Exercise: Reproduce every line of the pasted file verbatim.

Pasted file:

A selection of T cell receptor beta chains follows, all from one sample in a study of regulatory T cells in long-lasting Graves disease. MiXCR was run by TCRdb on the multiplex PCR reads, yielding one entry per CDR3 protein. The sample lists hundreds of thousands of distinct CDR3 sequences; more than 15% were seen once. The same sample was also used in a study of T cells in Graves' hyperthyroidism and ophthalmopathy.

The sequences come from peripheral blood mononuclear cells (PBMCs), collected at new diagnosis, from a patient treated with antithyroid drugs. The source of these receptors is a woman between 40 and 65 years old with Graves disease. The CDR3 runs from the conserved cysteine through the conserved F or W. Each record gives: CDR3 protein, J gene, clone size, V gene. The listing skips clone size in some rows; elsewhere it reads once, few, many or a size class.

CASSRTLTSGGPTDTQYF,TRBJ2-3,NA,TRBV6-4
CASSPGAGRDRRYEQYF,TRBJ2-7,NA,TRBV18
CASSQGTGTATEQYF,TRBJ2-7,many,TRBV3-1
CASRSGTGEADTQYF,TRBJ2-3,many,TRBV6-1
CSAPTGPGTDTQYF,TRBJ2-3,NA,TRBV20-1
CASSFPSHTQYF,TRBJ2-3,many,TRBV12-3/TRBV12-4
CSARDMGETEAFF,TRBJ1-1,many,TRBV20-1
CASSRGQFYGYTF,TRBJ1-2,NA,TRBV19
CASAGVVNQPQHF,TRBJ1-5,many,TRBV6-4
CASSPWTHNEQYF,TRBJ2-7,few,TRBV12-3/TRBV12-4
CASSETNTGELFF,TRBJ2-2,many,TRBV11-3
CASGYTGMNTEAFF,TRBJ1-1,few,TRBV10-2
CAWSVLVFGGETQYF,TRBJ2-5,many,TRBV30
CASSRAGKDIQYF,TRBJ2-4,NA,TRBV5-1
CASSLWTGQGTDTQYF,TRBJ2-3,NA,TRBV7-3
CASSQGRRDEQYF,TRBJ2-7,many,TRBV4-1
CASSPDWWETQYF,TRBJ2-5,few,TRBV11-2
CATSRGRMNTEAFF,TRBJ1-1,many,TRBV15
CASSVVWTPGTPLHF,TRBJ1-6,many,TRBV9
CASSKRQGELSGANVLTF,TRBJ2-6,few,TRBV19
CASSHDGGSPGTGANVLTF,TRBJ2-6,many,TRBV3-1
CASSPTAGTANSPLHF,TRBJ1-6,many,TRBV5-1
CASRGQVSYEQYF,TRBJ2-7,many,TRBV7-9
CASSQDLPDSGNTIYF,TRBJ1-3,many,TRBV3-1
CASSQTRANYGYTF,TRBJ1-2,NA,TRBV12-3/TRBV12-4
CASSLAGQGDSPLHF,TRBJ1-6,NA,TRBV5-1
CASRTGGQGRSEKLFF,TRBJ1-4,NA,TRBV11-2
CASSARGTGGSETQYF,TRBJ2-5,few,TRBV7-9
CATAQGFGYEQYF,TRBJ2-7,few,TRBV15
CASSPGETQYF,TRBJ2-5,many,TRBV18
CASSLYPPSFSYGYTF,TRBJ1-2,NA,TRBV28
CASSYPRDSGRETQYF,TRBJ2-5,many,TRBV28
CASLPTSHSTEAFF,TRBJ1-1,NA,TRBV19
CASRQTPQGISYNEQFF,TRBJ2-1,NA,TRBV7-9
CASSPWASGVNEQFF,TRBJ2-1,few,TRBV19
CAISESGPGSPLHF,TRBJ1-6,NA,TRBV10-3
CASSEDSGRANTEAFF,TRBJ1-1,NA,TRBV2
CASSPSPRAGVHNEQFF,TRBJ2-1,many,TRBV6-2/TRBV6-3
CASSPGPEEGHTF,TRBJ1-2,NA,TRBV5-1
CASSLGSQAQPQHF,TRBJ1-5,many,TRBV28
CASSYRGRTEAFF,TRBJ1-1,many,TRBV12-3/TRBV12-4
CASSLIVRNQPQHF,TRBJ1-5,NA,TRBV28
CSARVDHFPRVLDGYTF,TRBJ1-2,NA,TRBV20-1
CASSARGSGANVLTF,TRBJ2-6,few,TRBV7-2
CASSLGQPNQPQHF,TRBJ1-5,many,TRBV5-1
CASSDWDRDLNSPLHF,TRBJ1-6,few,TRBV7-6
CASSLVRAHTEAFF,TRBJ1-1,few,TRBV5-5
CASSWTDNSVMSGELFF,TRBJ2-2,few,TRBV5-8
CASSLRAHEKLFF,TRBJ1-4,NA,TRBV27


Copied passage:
A selection of T cell receptor beta chains follows, all from one sample in a study of regulatory T cells in long-lasting Graves disease. MiXCR was run by TCRdb on the multiplex PCR reads, yielding one entry per CDR3 protein. The sample lists hundreds of thousands of distinct CDR3 sequences; more than 15% were seen once. The same sample was also used in a study of T cells in Graves' hyperthyroidism and ophthalmopathy.

The sequences come from peripheral blood mononuclear cells (PBMCs), collected at new diagnosis, from a patient treated with antithyroid drugs. The source of these receptors is a woman between 40 and 65 years old with Graves disease. The CDR3 runs from the conserved cysteine through the conserved F or W. Each record gives: CDR3 protein, J gene, clone size, V gene. The listing skips clone size in some rows; elsewhere it reads once, few, many or a size class.

CASSRTLTSGGPTDTQYF,TRBJ2-3,NA,TRBV6-4
CASSPGAGRDRRYEQYF,TRBJ2-7,NA,TRBV18
CASSQGTGTATEQYF,TRBJ2-7,many,TRBV3-1
CASRSGTGEADTQYF,TRBJ2-3,many,TRBV6-1
CSAPTGPGTDTQYF,TRBJ2-3,NA,TRBV20-1
CASSFPSHTQYF,TRBJ2-3,many,TRBV12-3/TRBV12-4
CSARDMGETEAFF,TRBJ1-1,many,TRBV20-1
CASSRGQFYGYTF,TRBJ1-2,NA,TRBV19
CASAGVVNQPQHF,TRBJ1-5,many,TRBV6-4
CASSPWTHNEQYF,TRBJ2-7,few,TRBV12-3/TRBV12-4
CASSETNTGELFF,TRBJ2-2,many,TRBV11-3
CASGYTGMNTEAFF,TRBJ1-1,few,TRBV10-2
CAWSVLVFGGETQYF,TRBJ2-5,many,TRBV30
CASSRAGKDIQYF,TRBJ2-4,NA,TRBV5-1
CASSLWTGQGTDTQYF,TRBJ2-3,NA,TRBV7-3
CASSQGRRDEQYF,TRBJ2-7,many,TRBV4-1
CASSPDWWETQYF,TRBJ2-5,few,TRBV11-2
CATSRGRMNTEAFF,TRBJ1-1,many,TRBV15
CASSVVWTPGTPLHF,TRBJ1-6,many,TRBV9
CASSKRQGELSGANVLTF,TRBJ2-6,few,TRBV19
CASSHDGGSPGTGANVLTF,TRBJ2-6,many,TRBV3-1
CASSPTAGTANSPLHF,TRBJ1-6,many,TRBV5-1
CASRGQVSYEQYF,TRBJ2-7,many,TRBV7-9
CASSQDLPDSGNTIYF,TRBJ1-3,many,TRBV3-1
CASSQTRANYGYTF,TRBJ1-2,NA,TRBV12-3/TRBV12-4
CASSLAGQGDSPLHF,TRBJ1-6,NA,TRBV5-1
CASRTGGQGRSEKLFF,TRBJ1-4,NA,TRBV11-2
CASSARGTGGSETQYF,TRBJ2-5,few,TRBV7-9
CATAQGFGYEQYF,TRBJ2-7,few,TRBV15
CASSPGETQYF,TRBJ2-5,many,TRBV18
CASSLYPPSFSYGYTF,TRBJ1-2,NA,TRBV28
CASSYPRDSGRETQYF,TRBJ2-5,many,TRBV28
CASLPTSHSTEAFF,TRBJ1-1,NA,TRBV19
CASRQTPQGISYNEQFF,TRBJ2-1,NA,TRBV7-9
CASSPWASGVNEQFF,TRBJ2-1,few,TRBV19
CAISESGPGSPLHF,TRBJ1-6,NA,TRBV10-3
CASSEDSGRANTEAFF,TRBJ1-1,NA,TRBV2
CASSPSPRAGVHNEQFF,TRBJ2-1,many,TRBV6-2/TRBV6-3
CASSPGPEEGHTF,TRBJ1-2,NA,TRBV5-1
CASSLGSQAQPQHF,TRBJ1-5,many,TRBV28
CASSYRGRTEAFF,TRBJ1-1,many,TRBV12-3/TRBV12-4
CASSLIVRNQPQHF,TRBJ1-5,NA,TRBV28
CSARVDHFPRVLDGYTF,TRBJ1-2,NA,TRBV20-1
CASSARGSGANVLTF,TRBJ2-6,few,TRBV7-2
CASSLGQPNQPQHF,TRBJ1-5,many,TRBV5-1
CASSDWDRDLNSPLHF,TRBJ1-6,few,TRBV7-6
CASSLVRAHTEAFF,TRBJ1-1,few,TRBV5-5
CASSWTDNSVMSGELFF,TRBJ2-2,few,TRBV5-8
CASSLRAHEKLFF,TRBJ1-4,NA,TRBV27